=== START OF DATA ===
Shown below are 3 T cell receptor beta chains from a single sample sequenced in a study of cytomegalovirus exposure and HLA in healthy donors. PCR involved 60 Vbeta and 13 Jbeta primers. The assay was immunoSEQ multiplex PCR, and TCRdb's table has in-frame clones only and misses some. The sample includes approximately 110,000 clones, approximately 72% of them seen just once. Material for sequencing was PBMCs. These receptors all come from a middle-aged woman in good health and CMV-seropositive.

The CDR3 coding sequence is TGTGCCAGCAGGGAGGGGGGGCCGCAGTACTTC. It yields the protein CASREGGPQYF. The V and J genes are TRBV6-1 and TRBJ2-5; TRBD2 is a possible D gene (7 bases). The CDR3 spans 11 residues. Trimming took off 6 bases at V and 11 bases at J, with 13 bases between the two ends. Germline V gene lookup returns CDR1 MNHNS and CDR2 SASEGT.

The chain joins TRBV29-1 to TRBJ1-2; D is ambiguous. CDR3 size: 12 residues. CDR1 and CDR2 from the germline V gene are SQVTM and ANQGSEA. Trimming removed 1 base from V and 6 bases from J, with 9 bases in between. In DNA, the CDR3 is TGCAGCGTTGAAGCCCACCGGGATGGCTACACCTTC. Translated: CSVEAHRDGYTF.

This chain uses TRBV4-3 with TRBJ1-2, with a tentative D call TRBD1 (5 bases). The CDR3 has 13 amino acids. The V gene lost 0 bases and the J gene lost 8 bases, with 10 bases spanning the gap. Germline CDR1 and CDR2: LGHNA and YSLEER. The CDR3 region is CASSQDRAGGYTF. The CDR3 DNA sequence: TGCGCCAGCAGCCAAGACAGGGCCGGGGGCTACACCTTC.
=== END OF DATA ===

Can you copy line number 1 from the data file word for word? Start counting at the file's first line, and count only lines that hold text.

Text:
Shown below are 3 T cell receptor beta chains from a single sample sequenced in a study of cytomegalovirus exposure and HLA in healthy donors. PCR involved 60 Vbeta and 13 Jbeta primers. The assay was immunoSEQ multiplex PCR, and TCRdb's table has in-frame clones only and misses some. The sample includes approximately 110,000 clones, approximately 72% of them seen just once. Material for sequencing was PBMCs. These receptors all come from a middle-aged woman in good health and CMV-seropositive.